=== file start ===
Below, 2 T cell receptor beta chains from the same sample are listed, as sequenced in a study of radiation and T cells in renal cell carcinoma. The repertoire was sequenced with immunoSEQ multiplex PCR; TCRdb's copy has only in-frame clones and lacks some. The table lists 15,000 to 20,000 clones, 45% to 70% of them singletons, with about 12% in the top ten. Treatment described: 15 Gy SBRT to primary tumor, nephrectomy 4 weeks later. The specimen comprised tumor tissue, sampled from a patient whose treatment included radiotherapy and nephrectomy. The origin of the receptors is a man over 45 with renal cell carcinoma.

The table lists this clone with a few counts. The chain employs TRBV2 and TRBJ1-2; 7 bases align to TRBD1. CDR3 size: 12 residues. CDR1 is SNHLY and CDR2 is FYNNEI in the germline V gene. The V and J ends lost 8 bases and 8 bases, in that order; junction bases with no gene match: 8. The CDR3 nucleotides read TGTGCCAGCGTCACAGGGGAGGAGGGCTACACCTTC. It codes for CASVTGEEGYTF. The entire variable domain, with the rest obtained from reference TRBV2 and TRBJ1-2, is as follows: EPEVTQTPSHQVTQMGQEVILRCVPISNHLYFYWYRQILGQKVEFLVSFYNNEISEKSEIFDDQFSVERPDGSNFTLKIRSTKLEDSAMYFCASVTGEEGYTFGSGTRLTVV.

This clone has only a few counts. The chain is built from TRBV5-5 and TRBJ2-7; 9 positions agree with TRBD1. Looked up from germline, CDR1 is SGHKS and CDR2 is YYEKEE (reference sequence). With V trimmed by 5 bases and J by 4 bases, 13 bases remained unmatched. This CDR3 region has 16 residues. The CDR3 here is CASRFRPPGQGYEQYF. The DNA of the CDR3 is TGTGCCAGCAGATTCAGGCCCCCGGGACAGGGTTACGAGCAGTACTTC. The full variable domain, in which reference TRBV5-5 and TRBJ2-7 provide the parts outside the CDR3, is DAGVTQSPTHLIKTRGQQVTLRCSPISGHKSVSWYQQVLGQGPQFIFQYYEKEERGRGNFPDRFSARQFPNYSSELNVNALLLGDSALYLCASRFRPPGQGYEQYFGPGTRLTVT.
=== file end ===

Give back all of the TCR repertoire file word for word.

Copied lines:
Below, 2 T cell receptor beta chains from the same sample are listed, as sequenced in a study of radiation and T cells in renal cell carcinoma. The repertoire was sequenced with immunoSEQ multiplex PCR; TCRdb's copy has only in-frame clones and lacks some. The table lists 15,000 to 20,000 clones, 45% to 70% of them singletons, with about 12% in the top ten. Treatment described: 15 Gy SBRT to primary tumor, nephrectomy 4 weeks later. The specimen comprised tumor tissue, sampled from a patient whose treatment included radiotherapy and nephrectomy. The origin of the receptors is a man over 45 with renal cell carcinoma.

The table lists this clone with a few counts. The chain employs TRBV2 and TRBJ1-2; 7 bases align to TRBD1. CDR3 size: 12 residues. CDR1 is SNHLY and CDR2 is FYNNEI in the germline V gene. The V and J ends lost 8 bases and 8 bases, in that order; junction bases with no gene match: 8. The CDR3 nucleotides read TGTGCCAGCGTCACAGGGGAGGAGGGCTACACCTTC. It codes for CASVTGEEGYTF. The entire variable domain, with the rest obtained from reference TRBV2 and TRBJ1-2, is as follows: EPEVTQTPSHQVTQMGQEVILRCVPISNHLYFYWYRQILGQKVEFLVSFYNNEISEKSEIFDDQFSVERPDGSNFTLKIRSTKLEDSAMYFCASVTGEEGYTFGSGTRLTVV.

This clone has only a few counts. The chain is built from TRBV5-5 and TRBJ2-7; 9 positions agree with TRBD1. Looked up from germline, CDR1 is SGHKS and CDR2 is YYEKEE (reference sequence). With V trimmed by 5 bases and J by 4 bases, 13 bases remained unmatched. This CDR3 region has 16 residues. The CDR3 here is CASRFRPPGQGYEQYF. The DNA of the CDR3 is TGTGCCAGCAGATTCAGGCCCCCGGGACAGGGTTACGAGCAGTACTTC. The full variable domain, in which reference TRBV5-5 and TRBJ2-7 provide the parts outside the CDR3, is DAGVTQSPTHLIKTRGQQVTLRCSPISGHKSVSWYQQVLGQGPQFIFQYYEKEERGRGNFPDRFSARQFPNYSSELNVNALLLGDSALYLCASRFRPPGQGYEQYFGPGTRLTVT.